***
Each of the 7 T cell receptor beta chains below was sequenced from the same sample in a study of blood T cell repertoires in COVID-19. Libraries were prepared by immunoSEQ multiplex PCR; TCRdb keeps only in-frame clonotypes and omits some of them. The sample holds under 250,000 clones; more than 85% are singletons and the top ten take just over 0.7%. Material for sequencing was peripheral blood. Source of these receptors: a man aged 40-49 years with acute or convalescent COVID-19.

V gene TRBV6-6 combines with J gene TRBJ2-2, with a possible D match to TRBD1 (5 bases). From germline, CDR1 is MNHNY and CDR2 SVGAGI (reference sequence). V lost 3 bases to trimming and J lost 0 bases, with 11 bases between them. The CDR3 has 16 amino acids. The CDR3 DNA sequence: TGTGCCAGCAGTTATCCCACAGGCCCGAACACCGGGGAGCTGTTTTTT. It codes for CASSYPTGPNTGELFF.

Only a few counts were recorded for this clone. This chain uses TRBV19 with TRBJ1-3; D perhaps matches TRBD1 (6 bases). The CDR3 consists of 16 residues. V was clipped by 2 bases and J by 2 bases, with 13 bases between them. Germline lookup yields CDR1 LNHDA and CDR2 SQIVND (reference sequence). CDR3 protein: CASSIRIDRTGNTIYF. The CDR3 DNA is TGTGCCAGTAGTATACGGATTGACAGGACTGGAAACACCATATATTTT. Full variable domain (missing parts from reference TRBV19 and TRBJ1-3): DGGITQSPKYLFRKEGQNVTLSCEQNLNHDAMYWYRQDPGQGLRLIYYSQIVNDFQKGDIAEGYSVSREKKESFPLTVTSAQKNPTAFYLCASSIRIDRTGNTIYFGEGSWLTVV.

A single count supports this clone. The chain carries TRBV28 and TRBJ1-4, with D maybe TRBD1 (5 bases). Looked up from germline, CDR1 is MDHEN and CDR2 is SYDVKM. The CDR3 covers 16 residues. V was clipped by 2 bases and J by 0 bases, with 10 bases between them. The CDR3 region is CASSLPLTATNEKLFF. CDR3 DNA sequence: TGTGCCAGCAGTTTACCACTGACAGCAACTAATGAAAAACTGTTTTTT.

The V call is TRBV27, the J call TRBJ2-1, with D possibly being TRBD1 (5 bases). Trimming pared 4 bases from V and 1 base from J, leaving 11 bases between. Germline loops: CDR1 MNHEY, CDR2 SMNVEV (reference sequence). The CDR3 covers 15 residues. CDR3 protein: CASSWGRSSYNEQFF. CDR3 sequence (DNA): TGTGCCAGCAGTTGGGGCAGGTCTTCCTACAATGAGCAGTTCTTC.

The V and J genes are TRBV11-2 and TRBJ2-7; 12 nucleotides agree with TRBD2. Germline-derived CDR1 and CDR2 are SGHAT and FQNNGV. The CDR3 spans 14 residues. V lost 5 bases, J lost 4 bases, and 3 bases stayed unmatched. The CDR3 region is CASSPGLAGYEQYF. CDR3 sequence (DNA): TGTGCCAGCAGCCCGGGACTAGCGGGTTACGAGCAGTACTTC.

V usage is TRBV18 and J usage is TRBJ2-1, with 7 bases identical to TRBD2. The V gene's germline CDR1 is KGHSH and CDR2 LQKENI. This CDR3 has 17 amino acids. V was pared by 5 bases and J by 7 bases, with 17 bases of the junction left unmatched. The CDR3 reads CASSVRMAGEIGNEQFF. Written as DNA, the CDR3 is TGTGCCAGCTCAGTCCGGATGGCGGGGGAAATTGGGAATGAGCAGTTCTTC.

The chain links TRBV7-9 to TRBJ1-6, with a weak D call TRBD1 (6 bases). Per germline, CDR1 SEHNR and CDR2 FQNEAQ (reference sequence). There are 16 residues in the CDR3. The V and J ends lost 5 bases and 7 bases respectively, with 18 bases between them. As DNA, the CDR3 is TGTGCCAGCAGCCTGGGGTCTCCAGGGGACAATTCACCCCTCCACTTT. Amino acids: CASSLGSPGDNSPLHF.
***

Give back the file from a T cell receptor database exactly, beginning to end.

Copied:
Each of the 7 T cell receptor beta chains below was sequenced from the same sample in a study of blood T cell repertoires in COVID-19. Libraries were prepared by immunoSEQ multiplex PCR; TCRdb keeps only in-frame clonotypes and omits some of them. The sample holds under 250,000 clones; more than 85% are singletons and the top ten take just over 0.7%. Material for sequencing was peripheral blood. Source of these receptors: a man aged 40-49 years with acute or convalescent COVID-19.

V gene TRBV6-6 combines with J gene TRBJ2-2, with a possible D match to TRBD1 (5 bases). From germline, CDR1 is MNHNY and CDR2 SVGAGI (reference sequence). V lost 3 bases to trimming and J lost 0 bases, with 11 bases between them. The CDR3 has 16 amino acids. The CDR3 DNA sequence: TGTGCCAGCAGTTATCCCACAGGCCCGAACACCGGGGAGCTGTTTTTT. It codes for CASSYPTGPNTGELFF.

Only a few counts were recorded for this clone. This chain uses TRBV19 with TRBJ1-3; D perhaps matches TRBD1 (6 bases). The CDR3 consists of 16 residues. V was clipped by 2 bases and J by 2 bases, with 13 bases between them. Germline lookup yields CDR1 LNHDA and CDR2 SQIVND (reference sequence). CDR3 protein: CASSIRIDRTGNTIYF. The CDR3 DNA is TGTGCCAGTAGTATACGGATTGACAGGACTGGAAACACCATATATTTT. Full variable domain (missing parts from reference TRBV19 and TRBJ1-3): DGGITQSPKYLFRKEGQNVTLSCEQNLNHDAMYWYRQDPGQGLRLIYYSQIVNDFQKGDIAEGYSVSREKKESFPLTVTSAQKNPTAFYLCASSIRIDRTGNTIYFGEGSWLTVV.

A single count supports this clone. The chain carries TRBV28 and TRBJ1-4, with D maybe TRBD1 (5 bases). Looked up from germline, CDR1 is MDHEN and CDR2 is SYDVKM. The CDR3 covers 16 residues. V was clipped by 2 bases and J by 0 bases, with 10 bases between them. The CDR3 region is CASSLPLTATNEKLFF. CDR3 DNA sequence: TGTGCCAGCAGTTTACCACTGACAGCAACTAATGAAAAACTGTTTTTT.

The V call is TRBV27, the J call TRBJ2-1, with D possibly being TRBD1 (5 bases). Trimming pared 4 bases from V and 1 base from J, leaving 11 bases between. Germline loops: CDR1 MNHEY, CDR2 SMNVEV (reference sequence). The CDR3 covers 15 residues. CDR3 protein: CASSWGRSSYNEQFF. CDR3 sequence (DNA): TGTGCCAGCAGTTGGGGCAGGTCTTCCTACAATGAGCAGTTCTTC.

The V and J genes are TRBV11-2 and TRBJ2-7; 12 nucleotides agree with TRBD2. Germline-derived CDR1 and CDR2 are SGHAT and FQNNGV. The CDR3 spans 14 residues. V lost 5 bases, J lost 4 bases, and 3 bases stayed unmatched. The CDR3 region is CASSPGLAGYEQYF. CDR3 sequence (DNA): TGTGCCAGCAGCCCGGGACTAGCGGGTTACGAGCAGTACTTC.

V usage is TRBV18 and J usage is TRBJ2-1, with 7 bases identical to TRBD2. The V gene's germline CDR1 is KGHSH and CDR2 LQKENI. This CDR3 has 17 amino acids. V was pared by 5 bases and J by 7 bases, with 17 bases of the junction left unmatched. The CDR3 reads CASSVRMAGEIGNEQFF. Written as DNA, the CDR3 is TGTGCCAGCTCAGTCCGGATGGCGGGGGAAATTGGGAATGAGCAGTTCTTC.

The chain links TRBV7-9 to TRBJ1-6, with a weak D call TRBD1 (6 bases). Per germline, CDR1 SEHNR and CDR2 FQNEAQ (reference sequence). There are 16 residues in the CDR3. The V and J ends lost 5 bases and 7 bases respectively, with 18 bases between them. As DNA, the CDR3 is TGTGCCAGCAGCCTGGGGTCTCCAGGGGACAATTCACCCCTCCACTTT. Amino acids: CASSLGSPGDNSPLHF.